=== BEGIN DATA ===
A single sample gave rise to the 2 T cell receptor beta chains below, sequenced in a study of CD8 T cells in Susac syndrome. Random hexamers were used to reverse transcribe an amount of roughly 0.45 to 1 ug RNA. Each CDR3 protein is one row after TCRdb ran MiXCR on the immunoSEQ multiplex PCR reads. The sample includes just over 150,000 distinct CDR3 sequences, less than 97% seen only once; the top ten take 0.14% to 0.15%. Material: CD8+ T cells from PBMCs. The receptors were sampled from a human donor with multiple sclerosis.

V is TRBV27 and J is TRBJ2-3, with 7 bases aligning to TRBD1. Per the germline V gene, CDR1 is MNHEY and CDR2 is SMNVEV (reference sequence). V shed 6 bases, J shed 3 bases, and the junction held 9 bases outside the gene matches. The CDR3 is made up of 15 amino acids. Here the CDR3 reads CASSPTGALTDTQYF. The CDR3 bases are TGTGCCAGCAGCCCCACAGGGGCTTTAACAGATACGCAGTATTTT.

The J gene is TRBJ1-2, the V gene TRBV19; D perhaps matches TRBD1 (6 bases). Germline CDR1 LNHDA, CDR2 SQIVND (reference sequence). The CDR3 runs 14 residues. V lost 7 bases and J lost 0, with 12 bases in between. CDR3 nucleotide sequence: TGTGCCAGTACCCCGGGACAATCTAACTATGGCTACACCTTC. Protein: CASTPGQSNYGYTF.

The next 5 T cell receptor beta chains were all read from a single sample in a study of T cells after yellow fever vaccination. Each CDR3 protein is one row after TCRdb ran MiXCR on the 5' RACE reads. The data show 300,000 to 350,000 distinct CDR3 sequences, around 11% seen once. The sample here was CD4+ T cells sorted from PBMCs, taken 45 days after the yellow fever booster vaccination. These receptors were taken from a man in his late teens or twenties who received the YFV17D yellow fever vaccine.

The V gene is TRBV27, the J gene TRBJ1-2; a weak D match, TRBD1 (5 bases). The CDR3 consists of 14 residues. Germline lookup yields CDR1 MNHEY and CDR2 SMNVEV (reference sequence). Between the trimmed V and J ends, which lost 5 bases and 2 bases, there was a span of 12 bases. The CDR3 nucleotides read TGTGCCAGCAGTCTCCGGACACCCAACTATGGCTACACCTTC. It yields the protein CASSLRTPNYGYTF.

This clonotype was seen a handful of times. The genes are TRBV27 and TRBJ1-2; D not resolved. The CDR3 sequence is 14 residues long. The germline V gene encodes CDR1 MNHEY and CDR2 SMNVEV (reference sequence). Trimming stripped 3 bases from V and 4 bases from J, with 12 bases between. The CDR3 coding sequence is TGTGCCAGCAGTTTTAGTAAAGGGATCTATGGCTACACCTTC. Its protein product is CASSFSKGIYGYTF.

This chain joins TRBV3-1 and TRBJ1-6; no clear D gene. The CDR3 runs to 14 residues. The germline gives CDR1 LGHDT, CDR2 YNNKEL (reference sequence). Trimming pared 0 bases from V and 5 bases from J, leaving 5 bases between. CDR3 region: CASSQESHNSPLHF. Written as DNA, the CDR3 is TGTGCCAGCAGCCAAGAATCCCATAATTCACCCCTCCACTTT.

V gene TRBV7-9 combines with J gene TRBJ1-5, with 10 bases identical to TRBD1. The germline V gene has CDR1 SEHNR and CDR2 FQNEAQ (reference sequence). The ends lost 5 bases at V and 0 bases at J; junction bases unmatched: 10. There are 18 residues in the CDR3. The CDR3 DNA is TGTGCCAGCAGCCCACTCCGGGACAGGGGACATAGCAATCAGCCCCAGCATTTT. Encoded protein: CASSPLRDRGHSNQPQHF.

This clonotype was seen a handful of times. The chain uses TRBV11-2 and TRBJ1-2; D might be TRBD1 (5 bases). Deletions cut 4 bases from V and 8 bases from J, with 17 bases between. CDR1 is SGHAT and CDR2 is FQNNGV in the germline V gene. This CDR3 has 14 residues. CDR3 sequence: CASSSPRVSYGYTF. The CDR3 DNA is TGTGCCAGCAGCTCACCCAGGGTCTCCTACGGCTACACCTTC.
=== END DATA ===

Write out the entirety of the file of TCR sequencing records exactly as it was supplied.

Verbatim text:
A single sample gave rise to the 2 T cell receptor beta chains below, sequenced in a study of CD8 T cells in Susac syndrome. Random hexamers were used to reverse transcribe an amount of roughly 0.45 to 1 ug RNA. Each CDR3 protein is one row after TCRdb ran MiXCR on the immunoSEQ multiplex PCR reads. The sample includes just over 150,000 distinct CDR3 sequences, less than 97% seen only once; the top ten take 0.14% to 0.15%. Material: CD8+ T cells from PBMCs. The receptors were sampled from a human donor with multiple sclerosis.

V is TRBV27 and J is TRBJ2-3, with 7 bases aligning to TRBD1. Per the germline V gene, CDR1 is MNHEY and CDR2 is SMNVEV (reference sequence). V shed 6 bases, J shed 3 bases, and the junction held 9 bases outside the gene matches. The CDR3 is made up of 15 amino acids. Here the CDR3 reads CASSPTGALTDTQYF. The CDR3 bases are TGTGCCAGCAGCCCCACAGGGGCTTTAACAGATACGCAGTATTTT.

The J gene is TRBJ1-2, the V gene TRBV19; D perhaps matches TRBD1 (6 bases). Germline CDR1 LNHDA, CDR2 SQIVND (reference sequence). The CDR3 runs 14 residues. V lost 7 bases and J lost 0, with 12 bases in between. CDR3 nucleotide sequence: TGTGCCAGTACCCCGGGACAATCTAACTATGGCTACACCTTC. Protein: CASTPGQSNYGYTF.

The next 5 T cell receptor beta chains were all read from a single sample in a study of T cells after yellow fever vaccination. Each CDR3 protein is one row after TCRdb ran MiXCR on the 5' RACE reads. The data show 300,000 to 350,000 distinct CDR3 sequences, around 11% seen once. The sample here was CD4+ T cells sorted from PBMCs, taken 45 days after the yellow fever booster vaccination. These receptors were taken from a man in his late teens or twenties who received the YFV17D yellow fever vaccine.

The V gene is TRBV27, the J gene TRBJ1-2; a weak D match, TRBD1 (5 bases). The CDR3 consists of 14 residues. Germline lookup yields CDR1 MNHEY and CDR2 SMNVEV (reference sequence). Between the trimmed V and J ends, which lost 5 bases and 2 bases, there was a span of 12 bases. The CDR3 nucleotides read TGTGCCAGCAGTCTCCGGACACCCAACTATGGCTACACCTTC. It yields the protein CASSLRTPNYGYTF.

This clonotype was seen a handful of times. The genes are TRBV27 and TRBJ1-2; D not resolved. The CDR3 sequence is 14 residues long. The germline V gene encodes CDR1 MNHEY and CDR2 SMNVEV (reference sequence). Trimming stripped 3 bases from V and 4 bases from J, with 12 bases between. The CDR3 coding sequence is TGTGCCAGCAGTTTTAGTAAAGGGATCTATGGCTACACCTTC. Its protein product is CASSFSKGIYGYTF.

This chain joins TRBV3-1 and TRBJ1-6; no clear D gene. The CDR3 runs to 14 residues. The germline gives CDR1 LGHDT, CDR2 YNNKEL (reference sequence). Trimming pared 0 bases from V and 5 bases from J, leaving 5 bases between. CDR3 region: CASSQESHNSPLHF. Written as DNA, the CDR3 is TGTGCCAGCAGCCAAGAATCCCATAATTCACCCCTCCACTTT.

V gene TRBV7-9 combines with J gene TRBJ1-5, with 10 bases identical to TRBD1. The germline V gene has CDR1 SEHNR and CDR2 FQNEAQ (reference sequence). The ends lost 5 bases at V and 0 bases at J; junction bases unmatched: 10. There are 18 residues in the CDR3. The CDR3 DNA is TGTGCCAGCAGCCCACTCCGGGACAGGGGACATAGCAATCAGCCCCAGCATTTT. Encoded protein: CASSPLRDRGHSNQPQHF.

This clonotype was seen a handful of times. The chain uses TRBV11-2 and TRBJ1-2; D might be TRBD1 (5 bases). Deletions cut 4 bases from V and 8 bases from J, with 17 bases between. CDR1 is SGHAT and CDR2 is FQNNGV in the germline V gene. This CDR3 has 14 residues. CDR3 sequence: CASSSPRVSYGYTF. The CDR3 DNA is TGTGCCAGCAGCTCACCCAGGGTCTCCTACGGCTACACCTTC.